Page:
The majority winner was Democratic candidate Winfield S. Hammond. Unfortunately Hammond would only govern Minnesota for little under a year, dying in office on December 30th, 1915.

Half the population of Minnesota, however, would have no say in the election of Governor Hammond. Women were not able to vote in statewide or national elections, but they were not completely cut out from the election process. They did have the right to vote in school board elections—a constitutional amendment that came in 1875. With such limited voting rights, ballots cast by women posed a problem for election officials. How would they be able to safeguard against the possibility of a woman voting for offices restricted to male votes only?

While many districts had separate voting booths for men and women, this ballot box was used by both. A sign on the back of the machine in the bottom left reads, “BEFORE A WOMAN ENTERS THE BOOTH…” – and follows up with instructions on how to move the adjacent lever. This essentially blocked the possibility of an “illegally cast” ballot.

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The election of 1914 would prove to be the twilight years for machines like this one. In 1920 women received their constitutional right to vote, rendering a separate system for men and woman obsolete.

Sources

MNHS Gale Family Library’s Guide to Suffrage

Politics of the Past by Zac Farber

Woman Suffrage Memorabilia

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From the Collection: Soapbox Derby Car

This Soap Box Derby car is called “Tinker Toy,” and was the winning Soap Box Derby car in 1959. It went on to compete in the All American Soap Box Derby in Akron, Ohio. The car was built by the Minneapolis Jaycees, which is a youth engagement and leadership organization founded in 1934 and still active today.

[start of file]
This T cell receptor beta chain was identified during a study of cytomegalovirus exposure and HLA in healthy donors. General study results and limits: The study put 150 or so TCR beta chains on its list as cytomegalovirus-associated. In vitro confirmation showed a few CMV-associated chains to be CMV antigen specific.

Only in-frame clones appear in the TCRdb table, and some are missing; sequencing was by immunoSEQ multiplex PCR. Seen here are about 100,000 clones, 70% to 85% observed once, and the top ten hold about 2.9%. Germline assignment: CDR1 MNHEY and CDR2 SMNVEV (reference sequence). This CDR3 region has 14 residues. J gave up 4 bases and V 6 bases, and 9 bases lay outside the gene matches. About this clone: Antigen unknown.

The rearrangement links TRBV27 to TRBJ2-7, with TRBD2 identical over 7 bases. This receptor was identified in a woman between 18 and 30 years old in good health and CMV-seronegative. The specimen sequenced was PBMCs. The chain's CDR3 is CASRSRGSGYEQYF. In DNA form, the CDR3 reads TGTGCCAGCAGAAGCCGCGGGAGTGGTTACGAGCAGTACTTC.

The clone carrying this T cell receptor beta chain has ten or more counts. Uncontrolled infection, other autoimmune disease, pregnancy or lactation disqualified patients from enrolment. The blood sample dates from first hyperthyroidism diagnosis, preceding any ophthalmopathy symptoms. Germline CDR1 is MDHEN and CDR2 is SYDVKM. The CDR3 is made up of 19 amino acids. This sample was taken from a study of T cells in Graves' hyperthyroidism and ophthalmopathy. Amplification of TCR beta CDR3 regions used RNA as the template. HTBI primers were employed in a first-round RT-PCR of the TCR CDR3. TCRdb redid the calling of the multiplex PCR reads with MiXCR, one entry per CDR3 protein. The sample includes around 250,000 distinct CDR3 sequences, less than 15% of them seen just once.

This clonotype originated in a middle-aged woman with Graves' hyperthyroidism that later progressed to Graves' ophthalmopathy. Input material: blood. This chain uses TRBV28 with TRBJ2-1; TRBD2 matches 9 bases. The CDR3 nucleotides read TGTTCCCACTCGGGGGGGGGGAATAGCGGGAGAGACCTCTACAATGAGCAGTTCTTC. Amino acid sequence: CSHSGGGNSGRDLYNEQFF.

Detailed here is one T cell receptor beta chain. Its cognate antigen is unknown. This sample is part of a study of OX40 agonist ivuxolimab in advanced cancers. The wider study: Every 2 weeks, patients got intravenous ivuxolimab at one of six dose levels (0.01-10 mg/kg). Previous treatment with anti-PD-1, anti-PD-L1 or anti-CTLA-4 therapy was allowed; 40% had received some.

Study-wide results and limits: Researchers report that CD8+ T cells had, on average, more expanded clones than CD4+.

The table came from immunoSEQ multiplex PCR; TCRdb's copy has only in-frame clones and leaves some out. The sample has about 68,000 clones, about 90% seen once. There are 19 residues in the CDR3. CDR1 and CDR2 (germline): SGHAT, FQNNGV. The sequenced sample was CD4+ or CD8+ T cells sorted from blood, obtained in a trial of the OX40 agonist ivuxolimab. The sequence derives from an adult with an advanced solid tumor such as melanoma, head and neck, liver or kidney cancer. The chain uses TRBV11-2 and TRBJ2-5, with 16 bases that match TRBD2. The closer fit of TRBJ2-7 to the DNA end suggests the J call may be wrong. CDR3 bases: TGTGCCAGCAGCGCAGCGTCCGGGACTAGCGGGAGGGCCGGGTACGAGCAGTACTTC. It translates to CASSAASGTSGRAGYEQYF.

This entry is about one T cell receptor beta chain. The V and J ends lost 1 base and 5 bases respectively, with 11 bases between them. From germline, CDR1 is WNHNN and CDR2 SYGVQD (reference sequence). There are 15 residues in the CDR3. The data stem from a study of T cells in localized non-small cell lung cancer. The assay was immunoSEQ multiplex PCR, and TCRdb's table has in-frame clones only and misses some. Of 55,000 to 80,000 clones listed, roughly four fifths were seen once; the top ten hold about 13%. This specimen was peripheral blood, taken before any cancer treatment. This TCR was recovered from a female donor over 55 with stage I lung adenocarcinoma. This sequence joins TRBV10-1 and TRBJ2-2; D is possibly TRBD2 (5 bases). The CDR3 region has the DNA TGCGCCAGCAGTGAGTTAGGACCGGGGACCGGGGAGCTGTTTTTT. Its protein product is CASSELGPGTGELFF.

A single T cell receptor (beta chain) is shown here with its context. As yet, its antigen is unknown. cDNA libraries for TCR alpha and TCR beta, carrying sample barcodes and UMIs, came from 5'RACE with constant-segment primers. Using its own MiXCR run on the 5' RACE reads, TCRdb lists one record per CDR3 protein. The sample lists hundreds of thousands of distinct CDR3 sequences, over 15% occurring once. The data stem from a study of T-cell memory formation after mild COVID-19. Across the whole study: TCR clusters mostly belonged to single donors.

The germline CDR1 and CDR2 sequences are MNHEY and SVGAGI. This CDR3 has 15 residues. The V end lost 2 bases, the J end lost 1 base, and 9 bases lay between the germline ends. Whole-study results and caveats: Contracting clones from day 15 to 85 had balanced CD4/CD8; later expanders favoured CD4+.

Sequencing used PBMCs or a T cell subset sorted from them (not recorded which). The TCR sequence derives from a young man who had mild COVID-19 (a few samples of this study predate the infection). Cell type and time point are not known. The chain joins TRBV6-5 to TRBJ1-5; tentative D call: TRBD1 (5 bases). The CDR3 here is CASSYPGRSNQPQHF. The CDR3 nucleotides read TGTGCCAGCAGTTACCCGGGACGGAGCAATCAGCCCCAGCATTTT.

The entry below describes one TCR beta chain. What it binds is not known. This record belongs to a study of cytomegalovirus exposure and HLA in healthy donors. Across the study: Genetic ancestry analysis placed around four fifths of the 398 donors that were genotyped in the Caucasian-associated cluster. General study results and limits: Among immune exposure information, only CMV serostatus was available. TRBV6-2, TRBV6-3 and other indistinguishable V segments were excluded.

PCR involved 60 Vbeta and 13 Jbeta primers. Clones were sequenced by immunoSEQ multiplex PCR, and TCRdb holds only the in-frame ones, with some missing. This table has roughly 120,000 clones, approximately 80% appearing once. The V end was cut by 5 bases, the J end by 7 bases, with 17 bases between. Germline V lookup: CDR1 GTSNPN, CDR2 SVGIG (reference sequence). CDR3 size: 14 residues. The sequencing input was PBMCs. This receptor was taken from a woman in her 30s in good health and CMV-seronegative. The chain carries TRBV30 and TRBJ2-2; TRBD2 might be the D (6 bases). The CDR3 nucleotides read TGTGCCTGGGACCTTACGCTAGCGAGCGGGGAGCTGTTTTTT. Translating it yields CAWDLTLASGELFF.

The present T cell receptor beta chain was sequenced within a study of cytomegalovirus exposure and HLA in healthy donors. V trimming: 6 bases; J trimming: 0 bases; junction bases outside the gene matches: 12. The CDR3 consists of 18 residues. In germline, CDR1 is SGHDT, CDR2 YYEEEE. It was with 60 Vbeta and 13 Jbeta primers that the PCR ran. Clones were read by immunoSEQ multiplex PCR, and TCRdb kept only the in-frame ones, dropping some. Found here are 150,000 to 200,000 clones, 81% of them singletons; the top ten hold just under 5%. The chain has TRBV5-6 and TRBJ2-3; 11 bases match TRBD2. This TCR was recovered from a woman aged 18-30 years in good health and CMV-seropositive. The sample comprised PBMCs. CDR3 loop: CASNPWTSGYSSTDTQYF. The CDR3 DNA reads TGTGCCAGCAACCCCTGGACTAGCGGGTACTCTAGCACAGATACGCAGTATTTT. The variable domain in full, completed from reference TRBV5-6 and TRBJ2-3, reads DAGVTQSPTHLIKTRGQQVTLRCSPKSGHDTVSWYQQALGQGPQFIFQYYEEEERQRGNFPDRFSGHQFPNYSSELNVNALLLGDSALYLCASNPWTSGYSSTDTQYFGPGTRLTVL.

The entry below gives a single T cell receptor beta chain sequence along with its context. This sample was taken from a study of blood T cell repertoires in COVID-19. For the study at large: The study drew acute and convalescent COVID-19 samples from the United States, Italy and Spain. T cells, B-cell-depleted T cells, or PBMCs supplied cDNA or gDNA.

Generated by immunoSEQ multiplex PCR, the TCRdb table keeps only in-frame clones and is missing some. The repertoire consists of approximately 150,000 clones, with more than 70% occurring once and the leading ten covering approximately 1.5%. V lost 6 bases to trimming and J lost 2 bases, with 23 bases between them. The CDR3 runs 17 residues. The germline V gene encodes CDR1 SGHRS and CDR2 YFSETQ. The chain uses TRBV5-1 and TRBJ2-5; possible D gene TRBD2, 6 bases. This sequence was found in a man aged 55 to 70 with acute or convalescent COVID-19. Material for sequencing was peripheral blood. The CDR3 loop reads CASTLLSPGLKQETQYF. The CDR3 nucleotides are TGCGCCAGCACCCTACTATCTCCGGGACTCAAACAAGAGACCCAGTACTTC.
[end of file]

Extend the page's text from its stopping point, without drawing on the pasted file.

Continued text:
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The Minneapolis Jaycees are a group of young people, ages 16-40, committed to becoming stronger leaders by making positive change in their community through social action, personal growth, networking, and fellowship.

Soap Box Derby, which is a racing program involving unpowered, handmade cars, officially began in the United States in 1934.  At first a boys-only sport, girls were allowed to compete starting in 1971.  Historically, derby cars were made of a variety of materials, including soap or orange crates, sheet tin, and baby-buggy wheels.  Today, they are made of streamlined materials such as aluminum and fiberglass, and can reach speeds upwards of 30 miles per hour!

The first record of a soap box derby competition in the Twin Cities is in 1936 in St. Paul’s Highland Park. The prizes for first place a few years later included a $50 wristwatch, suit of clothes, gold medal, and an all-expenses paid trip to Akron, Ohio to compete in the national finals.

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Franklin Steele’s Bentwood Chair

By Mara Taft, collections volunteer

This chair was used by Franklin Steele (1813-1880), a founder of Minneapolis and prominent in the lumber industry.